Matt
Matt asked:

I'm interested in reading DFW after hearing a lot about Infinite Jest and listening to a lot of interviews with him. However I'm not quite in the mood to tackle a 1000 page goliath of book (that IJ is supposedly meant to be) right now so I was considering buying Oblivion. What do any DFW fans think is the best place to start with his work?

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Kellan Marvel This is a tough one. DFW wrote some outstanding magazine articles, which is where I started with his work. His fiction is very, very different (and much more difficult to get through) than his nonfiction. I'd recommend starting with some of his shorter stories (here's a link to his publications in Harper's: http://harpers.org/blog/2008/09/david... ) before diving into his novels. DFW is, hands down, my favorite author to date so I highly recommend reading some of his stuff. Personally, one of my favorite articles he wrote is called "A Supposedly Fun Thing I'll Never Do Again" and it follows his trip on a cruise line (sometimes titled as "Shipping Out").
Malky "Good Old Neon" in Oblivion turned me into a DFW junkie.
Kathleen Consider the Lobster.
David fwiw, Oblivion was where I started. After reading most of his oeuvre, including Infinite Jest, it remains my favorite DFW book.
Sal Very late to this response, but I thought I'd respond for anyone still following this conversation or considering reading some DFW. My recommendation is to start with his non-fiction--Consider The Lobster or A Supposedly Fun Thing... I think that's where he did some of his best, most accessible writing. DFW's fiction is very dense, often touching on a variety of subjects (like most things he writes) with a very intelligent hand.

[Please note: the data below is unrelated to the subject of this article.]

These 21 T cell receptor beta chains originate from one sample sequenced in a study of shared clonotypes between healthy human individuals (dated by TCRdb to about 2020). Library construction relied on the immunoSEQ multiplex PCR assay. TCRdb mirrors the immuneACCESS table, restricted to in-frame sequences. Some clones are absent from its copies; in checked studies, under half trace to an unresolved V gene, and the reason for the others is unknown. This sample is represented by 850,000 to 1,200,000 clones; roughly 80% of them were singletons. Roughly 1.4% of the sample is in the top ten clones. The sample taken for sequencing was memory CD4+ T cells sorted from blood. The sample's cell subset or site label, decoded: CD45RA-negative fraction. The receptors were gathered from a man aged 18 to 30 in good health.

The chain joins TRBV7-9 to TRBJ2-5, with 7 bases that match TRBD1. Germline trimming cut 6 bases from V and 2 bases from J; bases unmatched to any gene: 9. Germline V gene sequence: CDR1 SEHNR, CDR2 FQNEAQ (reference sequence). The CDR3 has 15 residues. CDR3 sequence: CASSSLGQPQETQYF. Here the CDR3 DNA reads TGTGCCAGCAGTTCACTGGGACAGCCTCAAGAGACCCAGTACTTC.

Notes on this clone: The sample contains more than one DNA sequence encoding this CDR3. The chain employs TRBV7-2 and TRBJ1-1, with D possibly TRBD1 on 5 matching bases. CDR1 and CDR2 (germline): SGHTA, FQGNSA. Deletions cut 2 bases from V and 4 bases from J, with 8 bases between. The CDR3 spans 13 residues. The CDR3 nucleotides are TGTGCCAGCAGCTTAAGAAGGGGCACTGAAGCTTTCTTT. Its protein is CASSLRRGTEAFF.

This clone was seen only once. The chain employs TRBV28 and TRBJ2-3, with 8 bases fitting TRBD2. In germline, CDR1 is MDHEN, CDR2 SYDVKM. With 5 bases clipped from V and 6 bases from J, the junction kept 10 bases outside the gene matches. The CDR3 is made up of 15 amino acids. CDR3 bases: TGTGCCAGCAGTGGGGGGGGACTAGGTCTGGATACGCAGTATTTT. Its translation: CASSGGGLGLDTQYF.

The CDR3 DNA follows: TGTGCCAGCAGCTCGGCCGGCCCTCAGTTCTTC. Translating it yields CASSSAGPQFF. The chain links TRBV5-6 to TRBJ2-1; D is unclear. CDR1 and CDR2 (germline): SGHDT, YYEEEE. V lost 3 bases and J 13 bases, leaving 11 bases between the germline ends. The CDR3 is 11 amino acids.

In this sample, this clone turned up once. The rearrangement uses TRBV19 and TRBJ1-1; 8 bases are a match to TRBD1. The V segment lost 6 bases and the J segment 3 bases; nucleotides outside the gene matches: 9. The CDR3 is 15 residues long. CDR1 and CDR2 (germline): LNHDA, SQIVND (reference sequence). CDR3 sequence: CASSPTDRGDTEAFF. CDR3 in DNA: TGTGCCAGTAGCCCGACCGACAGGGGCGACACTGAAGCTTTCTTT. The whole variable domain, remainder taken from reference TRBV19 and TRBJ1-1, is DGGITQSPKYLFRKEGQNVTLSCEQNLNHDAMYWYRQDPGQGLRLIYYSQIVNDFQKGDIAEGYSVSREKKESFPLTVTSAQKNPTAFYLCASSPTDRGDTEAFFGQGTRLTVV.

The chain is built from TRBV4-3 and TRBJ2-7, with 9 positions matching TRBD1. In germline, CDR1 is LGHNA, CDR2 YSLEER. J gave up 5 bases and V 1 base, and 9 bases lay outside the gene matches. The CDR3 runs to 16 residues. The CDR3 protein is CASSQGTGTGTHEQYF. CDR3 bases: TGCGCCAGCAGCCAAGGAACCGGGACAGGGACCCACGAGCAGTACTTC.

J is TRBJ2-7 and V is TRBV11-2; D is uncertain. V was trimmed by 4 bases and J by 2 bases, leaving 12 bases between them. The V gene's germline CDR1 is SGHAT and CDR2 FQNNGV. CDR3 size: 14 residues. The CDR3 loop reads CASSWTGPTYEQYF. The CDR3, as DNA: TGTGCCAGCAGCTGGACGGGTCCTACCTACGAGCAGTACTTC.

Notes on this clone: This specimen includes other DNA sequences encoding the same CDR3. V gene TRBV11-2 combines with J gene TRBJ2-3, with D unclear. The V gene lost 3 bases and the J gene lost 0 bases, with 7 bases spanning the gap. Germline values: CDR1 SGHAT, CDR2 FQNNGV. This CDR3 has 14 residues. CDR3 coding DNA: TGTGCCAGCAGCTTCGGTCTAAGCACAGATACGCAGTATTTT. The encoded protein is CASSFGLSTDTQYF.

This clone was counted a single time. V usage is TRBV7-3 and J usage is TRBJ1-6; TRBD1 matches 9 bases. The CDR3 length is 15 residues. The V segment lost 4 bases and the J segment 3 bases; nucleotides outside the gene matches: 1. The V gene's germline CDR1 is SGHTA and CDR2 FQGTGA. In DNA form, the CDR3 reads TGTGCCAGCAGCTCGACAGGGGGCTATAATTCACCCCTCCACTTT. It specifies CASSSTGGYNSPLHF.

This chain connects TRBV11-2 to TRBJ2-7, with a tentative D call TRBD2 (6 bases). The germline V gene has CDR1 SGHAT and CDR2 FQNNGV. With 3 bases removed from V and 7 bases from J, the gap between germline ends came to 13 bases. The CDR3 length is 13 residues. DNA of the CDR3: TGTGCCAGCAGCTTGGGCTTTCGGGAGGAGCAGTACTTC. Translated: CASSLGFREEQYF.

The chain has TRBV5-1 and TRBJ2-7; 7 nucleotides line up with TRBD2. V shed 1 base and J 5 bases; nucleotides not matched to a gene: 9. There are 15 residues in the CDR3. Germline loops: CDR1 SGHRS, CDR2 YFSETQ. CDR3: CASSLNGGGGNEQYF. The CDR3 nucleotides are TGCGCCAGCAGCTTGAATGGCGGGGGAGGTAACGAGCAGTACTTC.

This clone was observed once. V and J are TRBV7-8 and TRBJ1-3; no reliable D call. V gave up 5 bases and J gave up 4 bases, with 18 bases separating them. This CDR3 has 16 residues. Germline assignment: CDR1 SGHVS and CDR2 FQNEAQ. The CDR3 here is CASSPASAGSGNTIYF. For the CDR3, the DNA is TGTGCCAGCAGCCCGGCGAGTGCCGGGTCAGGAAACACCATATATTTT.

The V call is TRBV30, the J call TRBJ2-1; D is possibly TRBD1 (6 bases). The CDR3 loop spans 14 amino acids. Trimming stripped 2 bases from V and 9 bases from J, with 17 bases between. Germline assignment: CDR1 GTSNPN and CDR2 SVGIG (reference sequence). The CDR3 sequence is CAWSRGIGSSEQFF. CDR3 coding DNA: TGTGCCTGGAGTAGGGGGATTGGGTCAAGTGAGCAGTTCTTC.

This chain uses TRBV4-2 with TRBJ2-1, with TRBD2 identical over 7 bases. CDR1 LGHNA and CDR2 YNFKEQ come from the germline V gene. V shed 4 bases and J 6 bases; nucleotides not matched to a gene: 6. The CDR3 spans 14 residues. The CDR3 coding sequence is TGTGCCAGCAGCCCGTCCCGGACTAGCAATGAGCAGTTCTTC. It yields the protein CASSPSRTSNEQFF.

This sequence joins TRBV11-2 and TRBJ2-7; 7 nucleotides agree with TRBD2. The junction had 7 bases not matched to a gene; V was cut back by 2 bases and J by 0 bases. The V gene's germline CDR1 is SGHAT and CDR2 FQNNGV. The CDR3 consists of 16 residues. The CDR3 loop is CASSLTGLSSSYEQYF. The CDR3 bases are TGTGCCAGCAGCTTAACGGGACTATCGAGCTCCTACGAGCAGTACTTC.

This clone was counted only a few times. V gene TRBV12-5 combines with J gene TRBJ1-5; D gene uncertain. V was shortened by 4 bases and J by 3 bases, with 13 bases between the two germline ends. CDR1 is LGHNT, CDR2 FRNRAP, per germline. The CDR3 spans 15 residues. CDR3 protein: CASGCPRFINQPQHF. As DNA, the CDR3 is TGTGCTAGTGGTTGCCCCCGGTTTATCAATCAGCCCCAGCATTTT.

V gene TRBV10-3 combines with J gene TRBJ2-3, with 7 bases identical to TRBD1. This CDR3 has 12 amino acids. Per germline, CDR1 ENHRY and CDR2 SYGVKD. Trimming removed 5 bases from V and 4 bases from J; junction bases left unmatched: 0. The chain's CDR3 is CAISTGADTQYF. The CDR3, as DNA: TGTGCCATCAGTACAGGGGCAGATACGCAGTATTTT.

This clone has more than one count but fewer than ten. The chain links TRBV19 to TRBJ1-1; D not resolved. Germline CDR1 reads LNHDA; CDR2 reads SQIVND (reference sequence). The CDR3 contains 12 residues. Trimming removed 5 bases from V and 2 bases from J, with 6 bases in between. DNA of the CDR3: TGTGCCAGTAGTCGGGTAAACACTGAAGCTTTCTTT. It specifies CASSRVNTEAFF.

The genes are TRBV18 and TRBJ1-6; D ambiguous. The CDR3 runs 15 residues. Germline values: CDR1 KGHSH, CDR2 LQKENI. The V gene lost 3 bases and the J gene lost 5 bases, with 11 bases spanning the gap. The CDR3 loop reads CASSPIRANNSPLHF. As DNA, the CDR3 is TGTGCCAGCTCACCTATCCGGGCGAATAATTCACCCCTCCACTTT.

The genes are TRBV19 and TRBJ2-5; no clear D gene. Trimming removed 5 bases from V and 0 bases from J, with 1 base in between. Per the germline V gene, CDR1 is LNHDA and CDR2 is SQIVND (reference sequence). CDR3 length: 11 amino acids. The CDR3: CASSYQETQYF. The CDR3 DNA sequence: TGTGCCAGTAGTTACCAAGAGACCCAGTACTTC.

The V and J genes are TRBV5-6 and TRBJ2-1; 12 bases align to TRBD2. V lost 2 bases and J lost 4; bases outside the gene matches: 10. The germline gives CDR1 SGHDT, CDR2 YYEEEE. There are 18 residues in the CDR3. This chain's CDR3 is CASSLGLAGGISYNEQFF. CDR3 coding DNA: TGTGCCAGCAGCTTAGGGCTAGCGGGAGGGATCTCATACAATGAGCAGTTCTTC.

The Broom of the System is very good, and, while it's great as a work of fiction, it's even better if you have a little understanding of the philosophies that influenced the work. His fiction is similarly very good, but it's also dense. It's unlikely to be like anything you've read before. When you complete a DFW work, you feel accomplished.

Nonfiction ---> Short stories ---> Novels seems to be one way to go, as it's sort of like a gradual immersion into his style and work.
Sam Mccallum There was a book which put forward essays first (A Supposedly Fun Thing I'll Never Do Again, Consider The Lobster, This Is Water) then short stories (Girl With Curious Hair, Brief Interviews With Hideous Men, Oblivion) and finally the novels starting with Infinite Jest. I've been doing this and it's been really enjoyable for the most part (Westward The Course Of Empire Takes Its Way was a slog) so I'd recommend that.
Blake Oblivion is a great place to start. Or his first novel, The Broom of the System.
Debra Wasyliw The short stories “Good Old Neon” and “The Suffering Channel” from Oblivion.

The short story "Little Expressionless Animals" from The Girl with Curious Hair.
David Robson 'Oblivion' is a good place to start. My DFW introduction, however, was 'Brief Interviews with Hideous Men', and while I found it pretty hit-or-miss at the time, the selections are shorter and offer more stylistic variation.
Abram Martinez I think that his most accessible work is The Girl with Curious Hair. However, all of his books fall massively short of Infinite Jest. It seemed like a mountain when I first started, but it becomes something accomplishable once you get into it and the book starts impacting you. Good Luck on any DFW that you read. He is definitely a challenging writer but by far my favorite.
Hillary Powers I would definitely start with Brief Interviews w/ Hideous Men. IJ is really hard to get through, and Oblivion can be similarly challenging. Brief Interviews is digestible while still being a stellar read.
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